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Gender Pay Gap Report 2022/2023


  • The Government requires all organisations with over 250 staff to calculate and publish the difference in average pay between all men and women in the organisation.
  • HRP’s results can be found below. The mean and median hourly gender pay gap calculations show a snapshot of the average organisational position as of 05 April 2023. The mean and median bonus pay gap relates to the 12-month period up to and including 05 April 2023.
  • Where relevant, comparisons have been made to the results that were published for the 2021-22 year.

Gender Pay Reporting Results

HRP’s results are as follows, with the 2021-22 results shown in brackets:

  • Mean hourly gender pay gap = 5.41% lower for women (2.29% in 2021-22)
  • Median hourly gender pay gap = 4.05% lower for women (4.39% in 2021-22)


Upper Quartile: 41% (39%) men, 59% (61%) women

Upper Mid Quartile: 47% (49%) men, 53% (51%) women

Lower Mid Quartile: 43% (45%) men, 57% (55%) women

Lower Quartile: 32% (35%) men, 68% (65%) women

() = 2021-22 figure

Bonus Pay Data Reporting Results

  • Mean bonus gender pay gap = 17.8% (0% in 2021-22)
  • Median bonus gender pay gap = 0% (0% in 2021-22)
  • Proportion of males and females receiving a bonus payment = 79.2% of males and 65.9% of females (0% of males and 0% of females in 2021-22)

Analysis of Data

Here is some further context to help you understand these results.

Hourly Pay Gap

  • Our hourly pay gap (mean) has increased because we have recruited a higher proportion of females since the last report, but they are mainly in jobs in the bottom three quartiles of pay.
  • The Executive team (including the Chief Executive), which sits in the upper quartile of pay, comprises 3 females and 6 males. This includes an additional male Director who has been recruited since the last report.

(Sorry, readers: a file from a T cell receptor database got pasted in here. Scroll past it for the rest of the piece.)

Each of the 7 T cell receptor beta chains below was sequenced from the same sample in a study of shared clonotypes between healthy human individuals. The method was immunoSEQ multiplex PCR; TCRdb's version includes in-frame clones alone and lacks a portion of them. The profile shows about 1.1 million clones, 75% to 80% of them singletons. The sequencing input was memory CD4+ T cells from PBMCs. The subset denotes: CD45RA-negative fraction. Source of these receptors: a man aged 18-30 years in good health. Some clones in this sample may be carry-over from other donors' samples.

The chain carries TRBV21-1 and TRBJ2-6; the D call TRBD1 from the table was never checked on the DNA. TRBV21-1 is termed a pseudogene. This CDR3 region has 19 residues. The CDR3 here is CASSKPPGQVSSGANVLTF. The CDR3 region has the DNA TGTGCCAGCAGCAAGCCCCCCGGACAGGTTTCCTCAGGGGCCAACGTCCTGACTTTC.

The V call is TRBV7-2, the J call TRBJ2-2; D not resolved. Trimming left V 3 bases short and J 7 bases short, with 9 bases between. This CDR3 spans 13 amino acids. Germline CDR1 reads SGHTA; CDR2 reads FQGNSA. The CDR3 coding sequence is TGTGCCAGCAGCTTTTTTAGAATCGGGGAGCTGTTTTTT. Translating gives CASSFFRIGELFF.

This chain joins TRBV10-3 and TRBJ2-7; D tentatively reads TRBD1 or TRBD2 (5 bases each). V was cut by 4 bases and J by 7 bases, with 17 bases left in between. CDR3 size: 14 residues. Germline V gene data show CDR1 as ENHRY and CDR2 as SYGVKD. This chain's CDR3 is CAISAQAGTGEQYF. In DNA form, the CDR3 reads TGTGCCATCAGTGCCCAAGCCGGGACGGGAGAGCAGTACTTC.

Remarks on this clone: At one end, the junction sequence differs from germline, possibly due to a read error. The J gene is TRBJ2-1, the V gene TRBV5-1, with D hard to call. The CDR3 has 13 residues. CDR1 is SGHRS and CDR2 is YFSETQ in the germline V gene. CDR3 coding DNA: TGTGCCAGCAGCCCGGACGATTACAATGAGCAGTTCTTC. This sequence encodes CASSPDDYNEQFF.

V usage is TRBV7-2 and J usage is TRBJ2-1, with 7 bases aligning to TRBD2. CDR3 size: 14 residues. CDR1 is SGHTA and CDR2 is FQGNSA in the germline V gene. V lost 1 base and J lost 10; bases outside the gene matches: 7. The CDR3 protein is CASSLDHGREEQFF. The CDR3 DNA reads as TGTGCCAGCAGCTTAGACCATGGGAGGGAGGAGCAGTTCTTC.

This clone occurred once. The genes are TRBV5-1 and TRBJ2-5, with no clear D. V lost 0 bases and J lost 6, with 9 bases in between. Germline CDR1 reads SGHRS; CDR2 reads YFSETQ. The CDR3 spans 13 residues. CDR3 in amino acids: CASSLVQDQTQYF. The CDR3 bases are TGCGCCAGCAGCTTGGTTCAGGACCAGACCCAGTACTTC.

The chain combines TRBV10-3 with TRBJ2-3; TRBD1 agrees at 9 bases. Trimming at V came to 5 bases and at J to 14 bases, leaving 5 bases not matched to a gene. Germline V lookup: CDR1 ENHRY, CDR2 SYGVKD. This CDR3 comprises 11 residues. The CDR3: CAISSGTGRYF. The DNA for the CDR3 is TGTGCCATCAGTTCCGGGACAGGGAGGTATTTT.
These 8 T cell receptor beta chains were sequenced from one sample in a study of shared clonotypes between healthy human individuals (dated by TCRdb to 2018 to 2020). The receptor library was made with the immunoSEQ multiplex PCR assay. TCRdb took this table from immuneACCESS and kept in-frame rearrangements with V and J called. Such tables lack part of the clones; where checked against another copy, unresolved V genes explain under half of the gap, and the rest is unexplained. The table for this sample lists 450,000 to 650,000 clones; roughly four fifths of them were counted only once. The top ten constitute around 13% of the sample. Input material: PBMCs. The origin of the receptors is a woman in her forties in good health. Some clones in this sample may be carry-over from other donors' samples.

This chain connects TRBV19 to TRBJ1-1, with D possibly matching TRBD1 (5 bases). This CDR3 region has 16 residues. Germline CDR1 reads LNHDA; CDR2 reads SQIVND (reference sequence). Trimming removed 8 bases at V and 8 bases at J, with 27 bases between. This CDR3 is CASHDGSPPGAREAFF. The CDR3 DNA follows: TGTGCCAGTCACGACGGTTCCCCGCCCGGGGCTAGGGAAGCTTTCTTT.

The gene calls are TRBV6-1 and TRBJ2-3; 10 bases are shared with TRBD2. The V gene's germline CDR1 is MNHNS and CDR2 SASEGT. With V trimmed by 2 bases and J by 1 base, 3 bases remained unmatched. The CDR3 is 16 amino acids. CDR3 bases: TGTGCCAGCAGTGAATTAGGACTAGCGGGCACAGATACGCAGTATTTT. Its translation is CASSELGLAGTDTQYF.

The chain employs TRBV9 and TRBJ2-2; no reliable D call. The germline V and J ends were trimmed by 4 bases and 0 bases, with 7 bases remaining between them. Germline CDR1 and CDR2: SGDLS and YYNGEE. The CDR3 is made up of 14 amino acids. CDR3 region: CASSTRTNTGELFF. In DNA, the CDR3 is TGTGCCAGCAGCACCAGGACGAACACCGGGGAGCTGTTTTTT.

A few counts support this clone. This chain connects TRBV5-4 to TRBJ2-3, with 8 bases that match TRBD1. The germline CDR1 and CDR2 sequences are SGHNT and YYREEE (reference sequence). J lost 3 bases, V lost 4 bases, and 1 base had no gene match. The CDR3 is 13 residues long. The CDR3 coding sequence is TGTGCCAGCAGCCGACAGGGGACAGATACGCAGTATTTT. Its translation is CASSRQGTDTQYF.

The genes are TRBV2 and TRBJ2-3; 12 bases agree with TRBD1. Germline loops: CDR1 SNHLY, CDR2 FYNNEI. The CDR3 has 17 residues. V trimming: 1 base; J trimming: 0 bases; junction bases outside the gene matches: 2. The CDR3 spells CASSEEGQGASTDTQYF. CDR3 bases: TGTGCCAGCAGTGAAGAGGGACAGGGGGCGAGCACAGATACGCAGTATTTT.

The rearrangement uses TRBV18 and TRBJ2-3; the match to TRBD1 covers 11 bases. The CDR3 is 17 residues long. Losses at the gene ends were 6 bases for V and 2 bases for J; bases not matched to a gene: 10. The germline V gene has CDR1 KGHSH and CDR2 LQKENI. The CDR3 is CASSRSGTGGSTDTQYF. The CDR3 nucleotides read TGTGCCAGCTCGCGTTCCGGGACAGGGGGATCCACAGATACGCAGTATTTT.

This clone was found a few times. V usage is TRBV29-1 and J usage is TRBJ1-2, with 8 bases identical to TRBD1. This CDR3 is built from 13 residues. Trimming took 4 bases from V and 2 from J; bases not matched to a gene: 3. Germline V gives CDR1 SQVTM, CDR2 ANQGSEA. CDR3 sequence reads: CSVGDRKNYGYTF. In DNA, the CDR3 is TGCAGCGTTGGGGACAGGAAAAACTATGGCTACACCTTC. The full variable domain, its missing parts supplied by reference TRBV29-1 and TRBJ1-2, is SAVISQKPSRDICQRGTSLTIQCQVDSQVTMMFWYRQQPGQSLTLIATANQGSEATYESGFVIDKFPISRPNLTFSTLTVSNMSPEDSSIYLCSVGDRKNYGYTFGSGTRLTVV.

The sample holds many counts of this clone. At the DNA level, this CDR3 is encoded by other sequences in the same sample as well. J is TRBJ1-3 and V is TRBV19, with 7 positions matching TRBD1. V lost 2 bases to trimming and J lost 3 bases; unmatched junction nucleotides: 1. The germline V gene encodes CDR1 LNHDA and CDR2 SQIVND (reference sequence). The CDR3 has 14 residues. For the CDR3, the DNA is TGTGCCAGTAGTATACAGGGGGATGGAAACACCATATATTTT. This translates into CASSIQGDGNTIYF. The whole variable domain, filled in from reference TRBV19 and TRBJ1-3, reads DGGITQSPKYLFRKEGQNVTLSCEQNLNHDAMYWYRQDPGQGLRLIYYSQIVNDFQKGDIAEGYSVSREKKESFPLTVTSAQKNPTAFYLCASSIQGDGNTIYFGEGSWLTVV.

• This results in the proportion of females in the lower quartile increasing by three percentage points and the proportion of females in the upper quartile decreasing by two percentage points, whereas for males the opposite has occurred. This will therefore have an impact on the hourly pay gap (mean) results.

Length of service and removal of automatic progression point pay increases

  • Pay ranges/grades are determined for each role using a comprehensive Hay job evaluation framework. Normal practice is for new starters to be paid at the bottom progression point of the respective pay range for their role.
  • As a result of the financial impact of the pandemic, we made several difficult decisions in order to ensure the longer-term survival of the Charity, including the decision not to reinstate our automatic progression point pay increases once we were able to reintroduce a pay award. We are addressing the progression point issue in our current pay review which will impact next year’s report.


  • There are a number of roles that attract allowances which are found in departments with a higher proportion of male staff, such as security functions, Yeoman body, IS, maintenance, etc. This impacts the hourly pay gap.

HRP bonus

  • Our bonus gap mean is 17.8% and our bonus gap median is 0% for the reporting period. As bonuses are calculated pro rata based on the individual’s contractual hours, the bonus gap mean has likely come as a result of 82% of our part-time staff being female. The median is 0% as we paid a fixed amount for most staff who were eligible for the bonus during the reporting period, rather than a percentage of basic pay.
  • Our Charity was not in a financial position to award any bonuses for the 2021-22 financial year.


We will continue to:

  • Carry out a full review of our pay and grading structure, as we want to ensure there remains an objective and equitable framework for how we determine pay levels for each role, and that any remuneration is fairly proportioned between both genders where practicable. We are addressing the progression point issue in our current pay review which will impact next year’s report. We will also be moving to a new pay and grading structure in April 2025 which will not likely have a progression point system; this will better ensure fair and equitable pay for the role rather than being based on tenure, and should reduce the hourly pay gap as a result.
  • Take action to further support and promote female talent and succession within the organisation, especially in senior roles.
  • Promote gender diversity in roles which have traditionally been perceived as being more ‘masculine’ or ‘feminine’ (i.e., roles with a security element which are generally dominated by men, and seasonal/casual roles which are generally dominated by women).

In addition to the above, we will also start to monitor and assess if there are any pay or bonus gaps for staff with other protected characteristics, such as ethnicity. With the support of our staff Inclusivity Network, we will develop targeted action plans to promote an increase in diversity in recruitment and succession of underrepresented groups, in line with our ambition to be a charity for everyone